Where does the most delicious tea grow?

Where does the most delicious tea grow?


The tea industry is an important agricultural industry in Kenya. Today, this country is recognized as one of the largest exporters of tea in the world (in 2018, 80% of the produced raw materials were exported). In addition, Kenyan tea is considered an environmentally friendly and safe product.

A little history

Growing tea has not always been Kenya's hallmark. Until the twentieth century, there was not a single tea bush in the country. In 1903, British colonizers planted the first Assamese tea plantation near the city of Lemuru. The plant took root and gave a good harvest, so the local population continued to develop tea business - so plantations appeared in the highlands of Nandi and Kericho.

During World War II, the British sought to expand production, but the national uprising that broke out prevented the plans of the British. In 1964, Kenya gained independence, and in the same year the Agency for the Development of the Tea Industry was created. The organization coordinates all processes related to the tea industry (tea cultivation, production and export).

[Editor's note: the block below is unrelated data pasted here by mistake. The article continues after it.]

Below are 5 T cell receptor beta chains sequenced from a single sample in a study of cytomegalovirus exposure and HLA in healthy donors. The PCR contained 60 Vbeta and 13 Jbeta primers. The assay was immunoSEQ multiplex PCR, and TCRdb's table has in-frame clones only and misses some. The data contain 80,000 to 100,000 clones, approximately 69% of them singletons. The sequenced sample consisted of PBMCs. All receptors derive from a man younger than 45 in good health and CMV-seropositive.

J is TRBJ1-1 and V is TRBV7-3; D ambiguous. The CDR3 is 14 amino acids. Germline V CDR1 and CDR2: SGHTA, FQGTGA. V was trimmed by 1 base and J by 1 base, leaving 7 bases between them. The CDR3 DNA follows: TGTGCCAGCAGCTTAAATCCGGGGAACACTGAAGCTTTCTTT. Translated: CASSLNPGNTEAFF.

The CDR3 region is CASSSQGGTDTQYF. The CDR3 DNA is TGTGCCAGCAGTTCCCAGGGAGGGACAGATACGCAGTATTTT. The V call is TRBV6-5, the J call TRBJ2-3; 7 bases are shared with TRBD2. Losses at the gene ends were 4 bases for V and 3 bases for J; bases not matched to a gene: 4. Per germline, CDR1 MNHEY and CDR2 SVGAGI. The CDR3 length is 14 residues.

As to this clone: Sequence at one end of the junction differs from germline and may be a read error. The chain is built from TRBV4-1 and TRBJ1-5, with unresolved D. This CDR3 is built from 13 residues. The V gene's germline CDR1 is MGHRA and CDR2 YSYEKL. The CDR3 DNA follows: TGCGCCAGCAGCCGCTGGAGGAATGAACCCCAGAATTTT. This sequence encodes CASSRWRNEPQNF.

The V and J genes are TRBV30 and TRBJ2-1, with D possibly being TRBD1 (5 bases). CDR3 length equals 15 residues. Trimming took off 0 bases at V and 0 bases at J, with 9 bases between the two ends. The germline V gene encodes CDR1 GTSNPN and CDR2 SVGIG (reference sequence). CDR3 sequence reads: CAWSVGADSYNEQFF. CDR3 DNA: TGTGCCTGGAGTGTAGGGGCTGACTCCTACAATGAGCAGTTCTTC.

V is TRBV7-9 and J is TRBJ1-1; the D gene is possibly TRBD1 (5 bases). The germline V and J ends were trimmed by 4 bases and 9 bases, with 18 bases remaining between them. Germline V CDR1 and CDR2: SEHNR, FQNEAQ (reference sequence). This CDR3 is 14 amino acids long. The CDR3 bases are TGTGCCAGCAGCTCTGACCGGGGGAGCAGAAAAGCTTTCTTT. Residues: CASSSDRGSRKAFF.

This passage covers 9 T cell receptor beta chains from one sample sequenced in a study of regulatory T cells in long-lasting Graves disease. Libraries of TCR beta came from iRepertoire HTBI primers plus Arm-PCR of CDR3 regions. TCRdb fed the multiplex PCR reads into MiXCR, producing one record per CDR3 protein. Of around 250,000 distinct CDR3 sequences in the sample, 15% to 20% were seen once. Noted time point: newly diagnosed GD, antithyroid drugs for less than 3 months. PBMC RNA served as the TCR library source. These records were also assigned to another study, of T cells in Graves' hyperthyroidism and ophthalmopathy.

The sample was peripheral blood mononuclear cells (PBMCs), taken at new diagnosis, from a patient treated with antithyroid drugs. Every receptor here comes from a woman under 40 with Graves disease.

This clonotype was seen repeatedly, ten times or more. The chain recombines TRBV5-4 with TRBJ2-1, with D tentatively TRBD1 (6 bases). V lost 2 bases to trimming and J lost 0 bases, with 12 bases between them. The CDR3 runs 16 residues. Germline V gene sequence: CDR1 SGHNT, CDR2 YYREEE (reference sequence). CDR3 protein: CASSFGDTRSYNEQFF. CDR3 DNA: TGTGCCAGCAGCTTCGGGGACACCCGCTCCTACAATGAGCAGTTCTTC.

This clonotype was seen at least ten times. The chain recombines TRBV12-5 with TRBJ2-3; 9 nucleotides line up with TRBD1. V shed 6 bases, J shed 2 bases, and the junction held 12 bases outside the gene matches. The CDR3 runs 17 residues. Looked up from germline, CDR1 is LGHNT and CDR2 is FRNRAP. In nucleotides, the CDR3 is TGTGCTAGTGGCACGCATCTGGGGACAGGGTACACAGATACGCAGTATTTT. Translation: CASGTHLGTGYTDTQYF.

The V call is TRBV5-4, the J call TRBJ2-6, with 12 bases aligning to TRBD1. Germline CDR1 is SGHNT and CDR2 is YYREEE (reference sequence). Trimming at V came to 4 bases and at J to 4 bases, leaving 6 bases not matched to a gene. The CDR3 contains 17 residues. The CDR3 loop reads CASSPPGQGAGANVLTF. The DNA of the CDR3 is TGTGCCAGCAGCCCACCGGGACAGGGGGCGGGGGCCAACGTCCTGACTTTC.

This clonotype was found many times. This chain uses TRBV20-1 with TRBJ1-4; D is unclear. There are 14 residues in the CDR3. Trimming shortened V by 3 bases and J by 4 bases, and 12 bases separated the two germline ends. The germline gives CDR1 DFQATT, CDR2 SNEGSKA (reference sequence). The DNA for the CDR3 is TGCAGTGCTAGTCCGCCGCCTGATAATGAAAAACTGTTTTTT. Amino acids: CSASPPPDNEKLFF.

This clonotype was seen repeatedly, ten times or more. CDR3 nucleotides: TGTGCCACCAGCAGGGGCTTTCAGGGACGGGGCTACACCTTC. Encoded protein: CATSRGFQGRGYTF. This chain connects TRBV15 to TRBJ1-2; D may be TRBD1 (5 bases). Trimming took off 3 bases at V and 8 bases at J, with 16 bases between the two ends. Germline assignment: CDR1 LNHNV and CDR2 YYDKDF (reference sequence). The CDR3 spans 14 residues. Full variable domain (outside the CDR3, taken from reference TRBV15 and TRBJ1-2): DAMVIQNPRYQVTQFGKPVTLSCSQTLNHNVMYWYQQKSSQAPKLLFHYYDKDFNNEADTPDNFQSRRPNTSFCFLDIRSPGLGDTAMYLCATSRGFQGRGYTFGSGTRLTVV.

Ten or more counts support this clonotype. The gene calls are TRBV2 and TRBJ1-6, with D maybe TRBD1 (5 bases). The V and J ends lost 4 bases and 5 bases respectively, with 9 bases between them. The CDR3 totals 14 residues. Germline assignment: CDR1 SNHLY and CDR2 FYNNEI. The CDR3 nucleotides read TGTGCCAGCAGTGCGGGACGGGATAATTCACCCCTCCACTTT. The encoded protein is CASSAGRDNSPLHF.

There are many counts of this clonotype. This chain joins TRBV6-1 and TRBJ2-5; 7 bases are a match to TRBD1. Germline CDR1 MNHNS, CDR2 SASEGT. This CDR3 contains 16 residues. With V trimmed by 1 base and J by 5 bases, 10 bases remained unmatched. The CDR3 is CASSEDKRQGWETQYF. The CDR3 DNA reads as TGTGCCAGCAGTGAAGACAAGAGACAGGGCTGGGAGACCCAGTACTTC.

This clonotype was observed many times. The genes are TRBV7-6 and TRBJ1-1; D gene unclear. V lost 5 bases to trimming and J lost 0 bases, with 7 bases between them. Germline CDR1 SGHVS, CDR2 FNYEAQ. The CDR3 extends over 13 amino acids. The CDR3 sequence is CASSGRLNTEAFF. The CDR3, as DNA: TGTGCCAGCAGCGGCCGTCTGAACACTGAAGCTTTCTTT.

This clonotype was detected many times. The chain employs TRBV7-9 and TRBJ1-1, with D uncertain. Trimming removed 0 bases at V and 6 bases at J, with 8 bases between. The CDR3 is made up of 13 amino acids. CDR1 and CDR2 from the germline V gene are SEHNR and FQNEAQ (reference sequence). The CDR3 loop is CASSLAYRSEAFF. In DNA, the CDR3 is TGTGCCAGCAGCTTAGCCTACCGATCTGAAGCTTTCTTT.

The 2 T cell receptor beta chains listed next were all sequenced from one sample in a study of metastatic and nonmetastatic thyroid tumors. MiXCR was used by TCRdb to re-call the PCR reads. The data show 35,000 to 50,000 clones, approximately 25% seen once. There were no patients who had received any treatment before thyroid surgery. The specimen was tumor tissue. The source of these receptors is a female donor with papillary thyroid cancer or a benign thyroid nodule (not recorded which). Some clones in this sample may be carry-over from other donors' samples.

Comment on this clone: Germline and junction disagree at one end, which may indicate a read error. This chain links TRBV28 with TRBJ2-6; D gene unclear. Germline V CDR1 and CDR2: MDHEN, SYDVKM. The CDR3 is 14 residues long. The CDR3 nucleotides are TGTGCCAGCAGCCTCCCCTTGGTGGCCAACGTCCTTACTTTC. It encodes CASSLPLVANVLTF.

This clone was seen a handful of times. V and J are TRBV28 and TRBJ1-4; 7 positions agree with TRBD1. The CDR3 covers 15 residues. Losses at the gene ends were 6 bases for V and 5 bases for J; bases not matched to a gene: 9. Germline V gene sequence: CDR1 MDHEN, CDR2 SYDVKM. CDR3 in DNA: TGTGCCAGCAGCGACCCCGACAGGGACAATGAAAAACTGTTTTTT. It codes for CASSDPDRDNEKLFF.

Where tea is grown

In 1903, the first tea plantation was created in Kenya. In 1964, about 20 thousand small farms engaged in tea cultivation were created. Today, more than 270 thousand landowners are registered in the country who contain tea plantations.

Kenyan tea grows on plateaus at an altitude of 1,500 to 2,700 meters above sea level in "tea" regions. The largest of them are: Nandi, Kericho, Meru, Nyamira, Nyeri, Muranga. The Kericho area is the heart of plantations. Most farms and factories are concentrated there. The Kenyan Tea Research Institute is also located there.

Most plantations are located on the territory of the Great Rift Valley. Mountainous terrain and warm rains are the key to juicy and resilient tea leaves. The harvest is carried out all year round: farmers manually harvest young leaves and send them for processing every week.

Mineral-rich volcanic soil, tropical climate, high humidity are ideal conditions for growing tea. But not every variety takes root in any of the regions. Farmers therefore seek advice from the Tea Research Institute.

Tea Institute

The Tea Research Institute was established to develop innovative methods for growing tea. Employees of the Institute analyze soils, study the climatic features of the regions, develop recommendations for growing tea bushes, select and test new varieties. Thanks to the work of the Institute, there are 59 varieties of tea ready for distribution. The most unusual variety - purple - was bred relatively recently, about 10 years ago. In general, it takes 3 years to develop, test and prepare for the distribution of a new variety of tea bush.

Kenyan tea is not just a drink, it is a whole art (from cultivation and production to export). Before getting to our table, the tea leaf goes through many stages. Thanks to the painstaking work of farmers, factories and dozens of organizations, we have the opportunity to enjoy a tasty, aromatic drink every day.

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